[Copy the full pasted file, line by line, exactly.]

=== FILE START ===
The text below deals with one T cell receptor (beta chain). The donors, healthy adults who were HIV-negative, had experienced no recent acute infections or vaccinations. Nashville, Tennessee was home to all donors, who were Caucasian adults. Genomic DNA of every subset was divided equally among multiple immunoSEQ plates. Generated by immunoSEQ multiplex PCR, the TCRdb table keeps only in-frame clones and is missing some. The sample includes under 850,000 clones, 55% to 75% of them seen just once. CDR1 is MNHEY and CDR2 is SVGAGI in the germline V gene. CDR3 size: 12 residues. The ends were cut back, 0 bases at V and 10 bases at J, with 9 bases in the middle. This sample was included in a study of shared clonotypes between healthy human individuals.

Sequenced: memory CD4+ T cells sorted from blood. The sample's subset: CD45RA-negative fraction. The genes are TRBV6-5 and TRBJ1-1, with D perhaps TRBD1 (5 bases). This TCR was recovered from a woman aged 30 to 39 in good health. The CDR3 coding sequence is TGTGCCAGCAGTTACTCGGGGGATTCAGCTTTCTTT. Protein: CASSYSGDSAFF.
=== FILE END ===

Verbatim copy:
The text below deals with one T cell receptor (beta chain). The donors, healthy adults who were HIV-negative, had experienced no recent acute infections or vaccinations. Nashville, Tennessee was home to all donors, who were Caucasian adults. Genomic DNA of every subset was divided equally among multiple immunoSEQ plates. Generated by immunoSEQ multiplex PCR, the TCRdb table keeps only in-frame clones and is missing some. The sample includes under 850,000 clones, 55% to 75% of them seen just once. CDR1 is MNHEY and CDR2 is SVGAGI in the germline V gene. CDR3 size: 12 residues. The ends were cut back, 0 bases at V and 10 bases at J, with 9 bases in the middle. This sample was included in a study of shared clonotypes between healthy human individuals.

Sequenced: memory CD4+ T cells sorted from blood. The sample's subset: CD45RA-negative fraction. The genes are TRBV6-5 and TRBJ1-1, with D perhaps TRBD1 (5 bases). This TCR was recovered from a woman aged 30 to 39 in good health. The CDR3 coding sequence is TGTGCCAGCAGTTACTCGGGGGATTCAGCTTTCTTT. Protein: CASSYSGDSAFF.